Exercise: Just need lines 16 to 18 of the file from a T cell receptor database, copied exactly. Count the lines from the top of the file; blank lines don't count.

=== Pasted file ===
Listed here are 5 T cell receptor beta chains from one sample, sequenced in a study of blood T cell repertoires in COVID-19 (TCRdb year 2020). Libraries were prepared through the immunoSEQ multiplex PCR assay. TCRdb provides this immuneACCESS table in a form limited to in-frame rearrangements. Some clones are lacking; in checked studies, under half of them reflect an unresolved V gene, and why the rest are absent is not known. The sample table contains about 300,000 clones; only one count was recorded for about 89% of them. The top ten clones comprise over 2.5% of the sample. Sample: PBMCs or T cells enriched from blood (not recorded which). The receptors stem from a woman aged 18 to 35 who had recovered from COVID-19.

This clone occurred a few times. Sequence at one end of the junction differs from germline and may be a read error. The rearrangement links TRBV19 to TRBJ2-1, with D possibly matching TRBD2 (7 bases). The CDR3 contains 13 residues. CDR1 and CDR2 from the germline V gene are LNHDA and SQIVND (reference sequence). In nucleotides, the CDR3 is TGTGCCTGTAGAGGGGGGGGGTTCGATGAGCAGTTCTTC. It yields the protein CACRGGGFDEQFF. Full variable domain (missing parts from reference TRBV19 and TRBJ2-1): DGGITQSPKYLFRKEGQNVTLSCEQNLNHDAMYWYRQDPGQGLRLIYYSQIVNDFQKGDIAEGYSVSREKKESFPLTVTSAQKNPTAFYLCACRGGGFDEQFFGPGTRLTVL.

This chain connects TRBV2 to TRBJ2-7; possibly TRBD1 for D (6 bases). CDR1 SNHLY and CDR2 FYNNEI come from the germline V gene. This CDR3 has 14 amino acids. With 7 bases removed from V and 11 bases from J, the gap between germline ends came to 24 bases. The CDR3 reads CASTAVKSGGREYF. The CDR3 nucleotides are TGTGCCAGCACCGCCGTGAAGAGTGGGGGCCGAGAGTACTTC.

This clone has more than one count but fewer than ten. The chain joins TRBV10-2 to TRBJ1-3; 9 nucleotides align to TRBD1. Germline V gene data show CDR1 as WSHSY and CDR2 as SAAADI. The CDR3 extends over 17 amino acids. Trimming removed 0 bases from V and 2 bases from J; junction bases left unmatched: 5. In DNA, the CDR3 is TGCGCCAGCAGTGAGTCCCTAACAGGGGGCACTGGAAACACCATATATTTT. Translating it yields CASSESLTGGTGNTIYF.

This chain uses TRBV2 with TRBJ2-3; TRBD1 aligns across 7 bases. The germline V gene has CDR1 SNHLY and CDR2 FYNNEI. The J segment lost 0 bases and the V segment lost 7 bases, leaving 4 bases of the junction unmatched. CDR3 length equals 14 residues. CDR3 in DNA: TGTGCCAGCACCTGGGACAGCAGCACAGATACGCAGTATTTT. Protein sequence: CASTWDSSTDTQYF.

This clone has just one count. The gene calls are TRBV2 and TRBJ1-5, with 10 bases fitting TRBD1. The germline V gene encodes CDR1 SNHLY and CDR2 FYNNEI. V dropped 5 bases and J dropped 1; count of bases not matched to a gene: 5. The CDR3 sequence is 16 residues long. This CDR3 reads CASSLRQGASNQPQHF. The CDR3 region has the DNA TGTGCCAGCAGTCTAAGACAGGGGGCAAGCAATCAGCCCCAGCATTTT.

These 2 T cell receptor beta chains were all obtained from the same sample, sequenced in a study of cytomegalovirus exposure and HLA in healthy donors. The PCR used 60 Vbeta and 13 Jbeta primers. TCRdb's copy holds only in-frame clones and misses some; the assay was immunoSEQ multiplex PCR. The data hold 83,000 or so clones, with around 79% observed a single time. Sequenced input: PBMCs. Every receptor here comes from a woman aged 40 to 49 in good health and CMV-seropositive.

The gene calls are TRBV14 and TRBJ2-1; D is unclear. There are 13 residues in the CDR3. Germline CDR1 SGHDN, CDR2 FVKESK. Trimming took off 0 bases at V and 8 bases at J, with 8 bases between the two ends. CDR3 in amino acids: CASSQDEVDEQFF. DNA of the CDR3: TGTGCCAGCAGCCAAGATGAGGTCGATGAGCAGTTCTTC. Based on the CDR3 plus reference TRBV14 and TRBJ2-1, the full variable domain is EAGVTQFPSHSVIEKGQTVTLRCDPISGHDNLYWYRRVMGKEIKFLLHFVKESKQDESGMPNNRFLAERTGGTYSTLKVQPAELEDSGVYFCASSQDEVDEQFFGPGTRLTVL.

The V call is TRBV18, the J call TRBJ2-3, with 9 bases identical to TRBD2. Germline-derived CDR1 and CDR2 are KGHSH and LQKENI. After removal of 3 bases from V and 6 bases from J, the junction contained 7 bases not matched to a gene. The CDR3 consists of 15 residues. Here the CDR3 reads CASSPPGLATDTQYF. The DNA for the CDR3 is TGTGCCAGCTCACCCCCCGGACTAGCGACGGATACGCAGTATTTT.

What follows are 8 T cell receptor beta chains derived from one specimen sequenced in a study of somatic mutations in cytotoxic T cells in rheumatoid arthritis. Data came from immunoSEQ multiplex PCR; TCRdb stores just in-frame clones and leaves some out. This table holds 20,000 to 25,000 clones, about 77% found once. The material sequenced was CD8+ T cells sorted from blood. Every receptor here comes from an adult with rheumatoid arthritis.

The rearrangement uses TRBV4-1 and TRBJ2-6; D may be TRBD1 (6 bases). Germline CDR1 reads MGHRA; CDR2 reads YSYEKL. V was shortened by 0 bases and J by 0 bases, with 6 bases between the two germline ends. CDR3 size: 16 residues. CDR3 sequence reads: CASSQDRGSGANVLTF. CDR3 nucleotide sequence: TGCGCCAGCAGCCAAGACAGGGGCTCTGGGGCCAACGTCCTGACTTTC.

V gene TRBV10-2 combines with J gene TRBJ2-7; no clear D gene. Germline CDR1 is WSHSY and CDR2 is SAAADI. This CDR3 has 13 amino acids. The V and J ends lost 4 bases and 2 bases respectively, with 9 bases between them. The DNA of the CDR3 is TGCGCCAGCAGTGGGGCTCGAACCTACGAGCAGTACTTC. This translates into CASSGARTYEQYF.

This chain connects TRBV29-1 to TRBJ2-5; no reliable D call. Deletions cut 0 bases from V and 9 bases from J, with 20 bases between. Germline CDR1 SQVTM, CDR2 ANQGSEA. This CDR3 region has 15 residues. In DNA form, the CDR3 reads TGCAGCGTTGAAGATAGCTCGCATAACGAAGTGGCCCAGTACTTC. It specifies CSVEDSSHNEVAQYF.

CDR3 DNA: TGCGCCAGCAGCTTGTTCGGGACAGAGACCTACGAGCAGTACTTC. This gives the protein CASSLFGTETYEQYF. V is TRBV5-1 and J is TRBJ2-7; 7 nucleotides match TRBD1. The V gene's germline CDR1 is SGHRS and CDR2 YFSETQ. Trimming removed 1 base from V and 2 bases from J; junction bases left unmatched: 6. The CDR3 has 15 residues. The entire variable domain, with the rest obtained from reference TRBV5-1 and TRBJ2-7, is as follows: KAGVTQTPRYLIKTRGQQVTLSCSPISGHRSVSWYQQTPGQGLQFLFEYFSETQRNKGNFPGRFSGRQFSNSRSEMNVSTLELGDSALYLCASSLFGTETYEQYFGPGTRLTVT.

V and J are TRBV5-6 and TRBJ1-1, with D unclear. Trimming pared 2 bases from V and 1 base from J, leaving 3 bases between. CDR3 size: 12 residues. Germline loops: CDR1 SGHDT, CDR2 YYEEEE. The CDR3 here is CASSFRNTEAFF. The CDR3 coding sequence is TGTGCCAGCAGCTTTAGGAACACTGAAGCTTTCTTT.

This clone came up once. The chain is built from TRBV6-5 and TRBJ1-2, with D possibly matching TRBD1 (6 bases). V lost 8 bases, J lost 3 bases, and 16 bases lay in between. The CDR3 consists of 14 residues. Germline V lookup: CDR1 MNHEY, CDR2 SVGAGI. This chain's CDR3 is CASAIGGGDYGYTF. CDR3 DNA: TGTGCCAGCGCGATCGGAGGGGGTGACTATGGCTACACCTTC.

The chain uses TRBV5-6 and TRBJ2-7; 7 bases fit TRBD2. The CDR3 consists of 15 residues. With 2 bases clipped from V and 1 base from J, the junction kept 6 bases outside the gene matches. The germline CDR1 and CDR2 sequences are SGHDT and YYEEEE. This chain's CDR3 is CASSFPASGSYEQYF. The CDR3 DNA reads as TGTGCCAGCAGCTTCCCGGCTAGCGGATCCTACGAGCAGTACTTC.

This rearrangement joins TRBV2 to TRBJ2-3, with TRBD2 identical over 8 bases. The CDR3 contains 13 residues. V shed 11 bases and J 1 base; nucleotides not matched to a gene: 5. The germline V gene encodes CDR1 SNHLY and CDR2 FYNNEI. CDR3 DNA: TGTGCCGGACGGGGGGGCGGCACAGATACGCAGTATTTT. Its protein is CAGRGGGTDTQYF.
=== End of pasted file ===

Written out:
This clone came up once. The chain is built from TRBV6-5 and TRBJ1-2, with D possibly matching TRBD1 (6 bases). V lost 8 bases, J lost 3 bases, and 16 bases lay in between. The CDR3 consists of 14 residues. Germline V lookup: CDR1 MNHEY, CDR2 SVGAGI. This chain's CDR3 is CASAIGGGDYGYTF. CDR3 DNA: TGTGCCAGCGCGATCGGAGGGGGTGACTATGGCTACACCTTC.

The chain uses TRBV5-6 and TRBJ2-7; 7 bases fit TRBD2. The CDR3 consists of 15 residues. With 2 bases clipped from V and 1 base from J, the junction kept 6 bases outside the gene matches. The germline CDR1 and CDR2 sequences are SGHDT and YYEEEE. This chain's CDR3 is CASSFPASGSYEQYF. The CDR3 DNA reads as TGTGCCAGCAGCTTCCCGGCTAGCGGATCCTACGAGCAGTACTTC.

This rearrangement joins TRBV2 to TRBJ2-3, with TRBD2 identical over 8 bases. The CDR3 contains 13 residues. V shed 11 bases and J 1 base; nucleotides not matched to a gene: 5. The germline V gene encodes CDR1 SNHLY and CDR2 FYNNEI. CDR3 DNA: TGTGCCGGACGGGGGGGCGGCACAGATACGCAGTATTTT. Its protein is CAGRGGGTDTQYF.